12. 'Morphine' (from Blood on the Dancefloor)
Nothing illustrates the relative obscurity of Jackson's last works like the fact that, as the media added up the emerging drug addictions, no one (that I saw) thought to illustrate an article with this song from his penultimate album which – in the reviews at the time – was compared not unreasonably to Nine Inch Nails (at least one invoking 'industrial groove' in an attempt to make my kidneys implode). The comparison actually stands up courtesy of the ultra-compressed bands of just-about melody that sear the verses. However, the moment at 3:37, when all that falls away and we're left with the brittle piano notes of a Disney death bed fantasia is all his own. “Demerol / Demerol / Oh God he's taking Demerol” he sings, see-sawing between act-out anger and abject cry for help. This song is from 1997. Suddenly, everything which followed seems wholly avoidable.
13. 'Cry' (from Invincible)
The penultimate single, the last video (in which he didn't appear), the only song on the list he didn't write. It's full-on anodyne business from R. Kelly, an uphill beat, pretty clusters of muted notes, a gospel choir emoting in a vacuum. But there's a startling line amidst the platitudes – and, even if he didn't write it, he approved it, he sings it like he means it.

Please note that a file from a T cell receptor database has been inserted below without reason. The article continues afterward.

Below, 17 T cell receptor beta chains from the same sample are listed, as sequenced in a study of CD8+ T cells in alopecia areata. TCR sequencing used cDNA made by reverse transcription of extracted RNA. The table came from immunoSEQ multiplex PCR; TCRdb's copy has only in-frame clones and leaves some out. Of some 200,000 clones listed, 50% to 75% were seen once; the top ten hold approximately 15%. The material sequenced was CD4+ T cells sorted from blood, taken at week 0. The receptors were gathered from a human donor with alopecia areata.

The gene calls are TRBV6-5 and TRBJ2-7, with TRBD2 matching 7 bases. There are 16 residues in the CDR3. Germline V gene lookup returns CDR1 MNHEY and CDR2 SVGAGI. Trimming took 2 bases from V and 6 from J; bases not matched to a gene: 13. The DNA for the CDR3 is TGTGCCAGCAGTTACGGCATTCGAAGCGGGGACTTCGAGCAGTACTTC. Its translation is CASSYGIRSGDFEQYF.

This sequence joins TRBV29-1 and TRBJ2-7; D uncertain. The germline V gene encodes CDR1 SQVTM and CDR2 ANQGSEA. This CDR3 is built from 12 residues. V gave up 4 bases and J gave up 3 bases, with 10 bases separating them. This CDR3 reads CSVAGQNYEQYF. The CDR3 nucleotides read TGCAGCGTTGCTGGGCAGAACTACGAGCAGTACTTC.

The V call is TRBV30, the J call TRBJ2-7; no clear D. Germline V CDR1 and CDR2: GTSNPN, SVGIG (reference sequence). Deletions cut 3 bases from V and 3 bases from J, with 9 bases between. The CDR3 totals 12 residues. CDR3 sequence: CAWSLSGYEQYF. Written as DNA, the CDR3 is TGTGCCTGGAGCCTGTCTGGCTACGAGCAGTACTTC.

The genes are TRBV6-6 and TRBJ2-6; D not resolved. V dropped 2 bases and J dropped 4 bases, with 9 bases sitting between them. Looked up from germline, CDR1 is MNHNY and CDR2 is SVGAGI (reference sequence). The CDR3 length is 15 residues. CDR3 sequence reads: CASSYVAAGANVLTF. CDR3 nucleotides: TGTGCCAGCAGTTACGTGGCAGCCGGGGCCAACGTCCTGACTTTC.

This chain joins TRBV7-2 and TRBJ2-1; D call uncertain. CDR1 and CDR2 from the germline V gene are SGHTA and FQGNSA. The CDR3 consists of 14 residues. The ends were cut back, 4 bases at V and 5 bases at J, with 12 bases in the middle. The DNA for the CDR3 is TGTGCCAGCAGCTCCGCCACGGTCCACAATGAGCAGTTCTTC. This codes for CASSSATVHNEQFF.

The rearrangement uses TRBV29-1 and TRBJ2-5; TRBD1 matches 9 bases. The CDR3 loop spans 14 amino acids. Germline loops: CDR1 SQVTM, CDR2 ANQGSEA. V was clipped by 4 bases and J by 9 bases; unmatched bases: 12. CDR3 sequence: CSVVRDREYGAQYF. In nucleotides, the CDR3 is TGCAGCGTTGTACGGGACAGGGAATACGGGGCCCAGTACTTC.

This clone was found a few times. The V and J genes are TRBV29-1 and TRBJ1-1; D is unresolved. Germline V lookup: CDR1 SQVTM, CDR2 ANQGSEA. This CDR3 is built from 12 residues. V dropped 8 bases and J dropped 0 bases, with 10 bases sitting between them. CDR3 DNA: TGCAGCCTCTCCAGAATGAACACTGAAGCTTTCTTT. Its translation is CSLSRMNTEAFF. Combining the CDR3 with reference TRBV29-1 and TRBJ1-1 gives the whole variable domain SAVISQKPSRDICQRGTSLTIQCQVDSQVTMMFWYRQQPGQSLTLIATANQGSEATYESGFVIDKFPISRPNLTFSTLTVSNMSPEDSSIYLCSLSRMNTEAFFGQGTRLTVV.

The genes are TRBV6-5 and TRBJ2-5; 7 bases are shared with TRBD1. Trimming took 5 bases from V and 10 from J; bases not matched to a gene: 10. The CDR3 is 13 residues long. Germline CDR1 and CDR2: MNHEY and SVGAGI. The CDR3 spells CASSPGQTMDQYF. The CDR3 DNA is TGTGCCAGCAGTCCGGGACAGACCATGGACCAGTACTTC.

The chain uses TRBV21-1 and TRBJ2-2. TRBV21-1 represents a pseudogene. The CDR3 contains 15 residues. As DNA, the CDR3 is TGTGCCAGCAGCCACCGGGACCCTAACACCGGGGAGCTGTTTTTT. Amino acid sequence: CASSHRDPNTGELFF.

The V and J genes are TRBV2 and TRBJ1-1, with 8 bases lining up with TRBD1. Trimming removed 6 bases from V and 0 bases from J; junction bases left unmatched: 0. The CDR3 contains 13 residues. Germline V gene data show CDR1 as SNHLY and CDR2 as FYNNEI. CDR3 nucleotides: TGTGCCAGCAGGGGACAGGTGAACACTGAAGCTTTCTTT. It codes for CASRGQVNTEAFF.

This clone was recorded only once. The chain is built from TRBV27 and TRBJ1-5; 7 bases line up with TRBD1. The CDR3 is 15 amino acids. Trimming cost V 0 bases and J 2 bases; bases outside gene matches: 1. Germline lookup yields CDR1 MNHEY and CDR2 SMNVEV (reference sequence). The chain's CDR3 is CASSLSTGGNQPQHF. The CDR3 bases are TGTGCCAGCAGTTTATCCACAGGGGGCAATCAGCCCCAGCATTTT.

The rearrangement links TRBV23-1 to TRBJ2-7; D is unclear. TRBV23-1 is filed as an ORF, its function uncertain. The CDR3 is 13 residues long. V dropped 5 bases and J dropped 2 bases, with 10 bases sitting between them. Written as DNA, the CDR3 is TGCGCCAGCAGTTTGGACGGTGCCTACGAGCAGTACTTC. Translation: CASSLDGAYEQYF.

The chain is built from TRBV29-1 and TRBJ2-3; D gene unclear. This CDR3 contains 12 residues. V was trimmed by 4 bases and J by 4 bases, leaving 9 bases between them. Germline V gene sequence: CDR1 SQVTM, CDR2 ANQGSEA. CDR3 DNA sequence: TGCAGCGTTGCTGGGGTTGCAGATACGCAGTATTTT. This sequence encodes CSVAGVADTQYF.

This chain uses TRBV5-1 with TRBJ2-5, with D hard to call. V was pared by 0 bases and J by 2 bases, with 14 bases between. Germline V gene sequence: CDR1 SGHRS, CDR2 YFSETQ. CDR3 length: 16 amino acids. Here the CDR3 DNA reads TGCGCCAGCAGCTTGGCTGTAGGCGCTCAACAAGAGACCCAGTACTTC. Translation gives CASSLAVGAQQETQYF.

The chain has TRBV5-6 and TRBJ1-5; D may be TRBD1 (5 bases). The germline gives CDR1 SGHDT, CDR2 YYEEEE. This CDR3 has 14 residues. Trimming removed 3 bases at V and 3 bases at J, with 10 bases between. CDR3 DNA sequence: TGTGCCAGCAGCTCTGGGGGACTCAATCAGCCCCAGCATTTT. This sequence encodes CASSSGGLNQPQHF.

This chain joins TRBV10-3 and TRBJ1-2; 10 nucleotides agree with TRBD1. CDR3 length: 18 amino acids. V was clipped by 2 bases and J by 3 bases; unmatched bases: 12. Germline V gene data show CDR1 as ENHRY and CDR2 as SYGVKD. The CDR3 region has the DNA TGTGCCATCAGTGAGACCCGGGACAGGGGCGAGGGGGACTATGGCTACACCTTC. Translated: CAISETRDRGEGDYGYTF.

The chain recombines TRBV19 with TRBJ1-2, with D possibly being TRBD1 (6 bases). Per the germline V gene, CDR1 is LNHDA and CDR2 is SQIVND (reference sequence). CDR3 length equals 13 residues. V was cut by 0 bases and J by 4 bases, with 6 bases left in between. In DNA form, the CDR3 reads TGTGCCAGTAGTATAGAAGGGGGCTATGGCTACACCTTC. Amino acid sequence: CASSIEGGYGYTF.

Choir: “You can change the world”
Michael: “I can't do it by myself”
Choir: “You can touch the sky"
Michael: “Gonna take somebody's help”
Choir: “You're the chosen one...” (Hmm)
Michael: “I'm gonna need some kind of sign”
And here it is, after all this, their voices combining, the music abruptly highwater bouyant, a steady, heavy march from somewhere, new energy in the masses finally opening up. So, what are they singing? What is the answer they arrive at together?
All: “If we all cry at the same time tonight...”
As an ultimate expression of passive-aggressiveness, as a spectacular dead end, as a pretty good summation of how broken he'd been and damaged he'd remained despite the posturing – now at the end, unable to think beyond the simple solidarity of despair. Whatever the facts of the story – if we ever know, and we probably won't – it's the sadness, in the end, that stays.
Tomorrow: What Happens Next In A World Without A King (Of Pop)? Forthcoming Releases, Posthumous Remixes And Home Demos, Further Confusion Plus Conclusion Failure